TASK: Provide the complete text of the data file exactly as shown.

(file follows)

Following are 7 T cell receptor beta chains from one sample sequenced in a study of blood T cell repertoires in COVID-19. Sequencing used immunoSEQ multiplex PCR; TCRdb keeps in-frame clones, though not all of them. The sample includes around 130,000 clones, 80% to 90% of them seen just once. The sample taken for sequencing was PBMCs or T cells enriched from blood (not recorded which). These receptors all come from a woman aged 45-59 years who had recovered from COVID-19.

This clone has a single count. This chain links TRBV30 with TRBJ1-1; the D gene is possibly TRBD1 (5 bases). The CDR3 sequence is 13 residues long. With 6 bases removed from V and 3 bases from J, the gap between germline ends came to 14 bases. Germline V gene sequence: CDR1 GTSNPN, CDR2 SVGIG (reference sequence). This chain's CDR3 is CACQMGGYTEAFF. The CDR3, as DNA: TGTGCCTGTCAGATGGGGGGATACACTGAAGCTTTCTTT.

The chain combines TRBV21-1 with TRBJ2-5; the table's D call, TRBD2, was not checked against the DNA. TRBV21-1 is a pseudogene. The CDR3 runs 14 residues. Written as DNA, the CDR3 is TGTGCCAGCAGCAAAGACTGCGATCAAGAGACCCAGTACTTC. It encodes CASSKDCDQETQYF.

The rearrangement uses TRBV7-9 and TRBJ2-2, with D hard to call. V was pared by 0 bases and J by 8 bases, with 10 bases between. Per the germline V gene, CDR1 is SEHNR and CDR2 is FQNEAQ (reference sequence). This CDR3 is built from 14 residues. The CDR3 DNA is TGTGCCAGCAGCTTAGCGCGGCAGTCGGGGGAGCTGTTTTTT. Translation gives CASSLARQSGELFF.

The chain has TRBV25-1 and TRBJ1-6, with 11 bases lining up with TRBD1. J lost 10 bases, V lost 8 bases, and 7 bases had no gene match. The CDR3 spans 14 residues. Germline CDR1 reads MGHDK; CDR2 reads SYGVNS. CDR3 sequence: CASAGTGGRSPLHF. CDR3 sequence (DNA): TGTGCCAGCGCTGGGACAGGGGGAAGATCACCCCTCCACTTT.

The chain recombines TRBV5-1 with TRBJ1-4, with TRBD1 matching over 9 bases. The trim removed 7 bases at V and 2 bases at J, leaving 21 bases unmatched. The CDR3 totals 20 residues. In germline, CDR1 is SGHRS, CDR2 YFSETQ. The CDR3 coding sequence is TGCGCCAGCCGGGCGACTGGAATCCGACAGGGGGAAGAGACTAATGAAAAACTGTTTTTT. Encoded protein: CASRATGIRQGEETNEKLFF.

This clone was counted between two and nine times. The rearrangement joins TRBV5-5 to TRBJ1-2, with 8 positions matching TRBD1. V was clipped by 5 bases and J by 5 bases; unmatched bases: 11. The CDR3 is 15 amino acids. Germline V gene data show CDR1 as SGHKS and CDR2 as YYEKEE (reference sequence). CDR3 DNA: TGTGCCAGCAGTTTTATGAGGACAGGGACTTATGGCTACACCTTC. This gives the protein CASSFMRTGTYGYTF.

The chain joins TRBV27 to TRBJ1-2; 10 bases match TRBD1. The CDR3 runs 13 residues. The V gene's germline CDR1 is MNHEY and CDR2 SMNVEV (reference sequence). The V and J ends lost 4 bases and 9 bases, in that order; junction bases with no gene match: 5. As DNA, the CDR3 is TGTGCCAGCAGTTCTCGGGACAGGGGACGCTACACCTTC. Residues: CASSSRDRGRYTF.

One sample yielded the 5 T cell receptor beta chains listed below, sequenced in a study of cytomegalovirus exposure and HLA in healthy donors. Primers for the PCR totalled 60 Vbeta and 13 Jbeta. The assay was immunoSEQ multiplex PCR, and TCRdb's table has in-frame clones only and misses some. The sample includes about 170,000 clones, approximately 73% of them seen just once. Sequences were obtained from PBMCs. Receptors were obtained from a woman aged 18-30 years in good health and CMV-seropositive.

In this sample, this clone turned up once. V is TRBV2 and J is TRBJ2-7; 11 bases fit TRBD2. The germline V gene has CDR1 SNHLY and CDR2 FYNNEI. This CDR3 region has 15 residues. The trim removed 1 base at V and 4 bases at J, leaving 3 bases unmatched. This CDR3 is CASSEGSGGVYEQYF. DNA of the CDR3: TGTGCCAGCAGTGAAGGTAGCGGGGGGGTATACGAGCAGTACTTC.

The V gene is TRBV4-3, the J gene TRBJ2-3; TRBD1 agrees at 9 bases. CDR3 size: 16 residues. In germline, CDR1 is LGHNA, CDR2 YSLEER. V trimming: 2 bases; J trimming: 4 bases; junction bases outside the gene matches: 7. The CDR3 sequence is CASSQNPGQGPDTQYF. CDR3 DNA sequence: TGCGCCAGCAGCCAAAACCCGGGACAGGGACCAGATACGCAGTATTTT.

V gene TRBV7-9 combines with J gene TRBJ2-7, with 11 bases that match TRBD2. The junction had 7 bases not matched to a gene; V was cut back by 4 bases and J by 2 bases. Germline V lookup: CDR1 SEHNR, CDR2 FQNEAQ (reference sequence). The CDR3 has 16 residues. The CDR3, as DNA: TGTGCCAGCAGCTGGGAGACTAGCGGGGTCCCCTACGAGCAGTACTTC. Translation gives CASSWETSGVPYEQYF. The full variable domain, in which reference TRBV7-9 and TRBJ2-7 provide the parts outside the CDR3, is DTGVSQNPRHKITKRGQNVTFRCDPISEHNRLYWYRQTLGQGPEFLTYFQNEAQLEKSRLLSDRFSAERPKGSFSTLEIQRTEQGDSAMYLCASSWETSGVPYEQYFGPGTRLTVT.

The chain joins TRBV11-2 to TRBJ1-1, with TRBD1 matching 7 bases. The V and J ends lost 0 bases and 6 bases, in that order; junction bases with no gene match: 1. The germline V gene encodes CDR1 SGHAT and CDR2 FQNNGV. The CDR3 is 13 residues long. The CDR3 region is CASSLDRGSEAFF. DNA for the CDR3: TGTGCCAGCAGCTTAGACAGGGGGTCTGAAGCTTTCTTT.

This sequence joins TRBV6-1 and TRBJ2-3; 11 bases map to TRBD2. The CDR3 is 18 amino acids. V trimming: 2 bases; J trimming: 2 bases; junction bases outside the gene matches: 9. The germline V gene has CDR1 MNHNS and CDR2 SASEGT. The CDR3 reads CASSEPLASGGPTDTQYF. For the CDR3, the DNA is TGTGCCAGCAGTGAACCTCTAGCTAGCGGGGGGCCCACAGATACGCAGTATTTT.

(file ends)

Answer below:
Following are 7 T cell receptor beta chains from one sample sequenced in a study of blood T cell repertoires in COVID-19. Sequencing used immunoSEQ multiplex PCR; TCRdb keeps in-frame clones, though not all of them. The sample includes around 130,000 clones, 80% to 90% of them seen just once. The sample taken for sequencing was PBMCs or T cells enriched from blood (not recorded which). These receptors all come from a woman aged 45-59 years who had recovered from COVID-19.

This clone has a single count. This chain links TRBV30 with TRBJ1-1; the D gene is possibly TRBD1 (5 bases). The CDR3 sequence is 13 residues long. With 6 bases removed from V and 3 bases from J, the gap between germline ends came to 14 bases. Germline V gene sequence: CDR1 GTSNPN, CDR2 SVGIG (reference sequence). This chain's CDR3 is CACQMGGYTEAFF. The CDR3, as DNA: TGTGCCTGTCAGATGGGGGGATACACTGAAGCTTTCTTT.

The chain combines TRBV21-1 with TRBJ2-5; the table's D call, TRBD2, was not checked against the DNA. TRBV21-1 is a pseudogene. The CDR3 runs 14 residues. Written as DNA, the CDR3 is TGTGCCAGCAGCAAAGACTGCGATCAAGAGACCCAGTACTTC. It encodes CASSKDCDQETQYF.

The rearrangement uses TRBV7-9 and TRBJ2-2, with D hard to call. V was pared by 0 bases and J by 8 bases, with 10 bases between. Per the germline V gene, CDR1 is SEHNR and CDR2 is FQNEAQ (reference sequence). This CDR3 is built from 14 residues. The CDR3 DNA is TGTGCCAGCAGCTTAGCGCGGCAGTCGGGGGAGCTGTTTTTT. Translation gives CASSLARQSGELFF.

The chain has TRBV25-1 and TRBJ1-6, with 11 bases lining up with TRBD1. J lost 10 bases, V lost 8 bases, and 7 bases had no gene match. The CDR3 spans 14 residues. Germline CDR1 reads MGHDK; CDR2 reads SYGVNS. CDR3 sequence: CASAGTGGRSPLHF. CDR3 sequence (DNA): TGTGCCAGCGCTGGGACAGGGGGAAGATCACCCCTCCACTTT.

The chain recombines TRBV5-1 with TRBJ1-4, with TRBD1 matching over 9 bases. The trim removed 7 bases at V and 2 bases at J, leaving 21 bases unmatched. The CDR3 totals 20 residues. In germline, CDR1 is SGHRS, CDR2 YFSETQ. The CDR3 coding sequence is TGCGCCAGCCGGGCGACTGGAATCCGACAGGGGGAAGAGACTAATGAAAAACTGTTTTTT. Encoded protein: CASRATGIRQGEETNEKLFF.

This clone was counted between two and nine times. The rearrangement joins TRBV5-5 to TRBJ1-2, with 8 positions matching TRBD1. V was clipped by 5 bases and J by 5 bases; unmatched bases: 11. The CDR3 is 15 amino acids. Germline V gene data show CDR1 as SGHKS and CDR2 as YYEKEE (reference sequence). CDR3 DNA: TGTGCCAGCAGTTTTATGAGGACAGGGACTTATGGCTACACCTTC. This gives the protein CASSFMRTGTYGYTF.

The chain joins TRBV27 to TRBJ1-2; 10 bases match TRBD1. The CDR3 runs 13 residues. The V gene's germline CDR1 is MNHEY and CDR2 SMNVEV (reference sequence). The V and J ends lost 4 bases and 9 bases, in that order; junction bases with no gene match: 5. As DNA, the CDR3 is TGTGCCAGCAGTTCTCGGGACAGGGGACGCTACACCTTC. Residues: CASSSRDRGRYTF.

One sample yielded the 5 T cell receptor beta chains listed below, sequenced in a study of cytomegalovirus exposure and HLA in healthy donors. Primers for the PCR totalled 60 Vbeta and 13 Jbeta. The assay was immunoSEQ multiplex PCR, and TCRdb's table has in-frame clones only and misses some. The sample includes about 170,000 clones, approximately 73% of them seen just once. Sequences were obtained from PBMCs. Receptors were obtained from a woman aged 18-30 years in good health and CMV-seropositive.

In this sample, this clone turned up once. V is TRBV2 and J is TRBJ2-7; 11 bases fit TRBD2. The germline V gene has CDR1 SNHLY and CDR2 FYNNEI. This CDR3 region has 15 residues. The trim removed 1 base at V and 4 bases at J, leaving 3 bases unmatched. This CDR3 is CASSEGSGGVYEQYF. DNA of the CDR3: TGTGCCAGCAGTGAAGGTAGCGGGGGGGTATACGAGCAGTACTTC.

The V gene is TRBV4-3, the J gene TRBJ2-3; TRBD1 agrees at 9 bases. CDR3 size: 16 residues. In germline, CDR1 is LGHNA, CDR2 YSLEER. V trimming: 2 bases; J trimming: 4 bases; junction bases outside the gene matches: 7. The CDR3 sequence is CASSQNPGQGPDTQYF. CDR3 DNA sequence: TGCGCCAGCAGCCAAAACCCGGGACAGGGACCAGATACGCAGTATTTT.

V gene TRBV7-9 combines with J gene TRBJ2-7, with 11 bases that match TRBD2. The junction had 7 bases not matched to a gene; V was cut back by 4 bases and J by 2 bases. Germline V lookup: CDR1 SEHNR, CDR2 FQNEAQ (reference sequence). The CDR3 has 16 residues. The CDR3, as DNA: TGTGCCAGCAGCTGGGAGACTAGCGGGGTCCCCTACGAGCAGTACTTC. Translation gives CASSWETSGVPYEQYF. The full variable domain, in which reference TRBV7-9 and TRBJ2-7 provide the parts outside the CDR3, is DTGVSQNPRHKITKRGQNVTFRCDPISEHNRLYWYRQTLGQGPEFLTYFQNEAQLEKSRLLSDRFSAERPKGSFSTLEIQRTEQGDSAMYLCASSWETSGVPYEQYFGPGTRLTVT.

The chain joins TRBV11-2 to TRBJ1-1, with TRBD1 matching 7 bases. The V and J ends lost 0 bases and 6 bases, in that order; junction bases with no gene match: 1. The germline V gene encodes CDR1 SGHAT and CDR2 FQNNGV. The CDR3 is 13 residues long. The CDR3 region is CASSLDRGSEAFF. DNA for the CDR3: TGTGCCAGCAGCTTAGACAGGGGGTCTGAAGCTTTCTTT.

This sequence joins TRBV6-1 and TRBJ2-3; 11 bases map to TRBD2. The CDR3 is 18 amino acids. V trimming: 2 bases; J trimming: 2 bases; junction bases outside the gene matches: 9. The germline V gene has CDR1 MNHNS and CDR2 SASEGT. The CDR3 reads CASSEPLASGGPTDTQYF. For the CDR3, the DNA is TGTGCCAGCAGTGAACCTCTAGCTAGCGGGGGGCCCACAGATACGCAGTATTTT.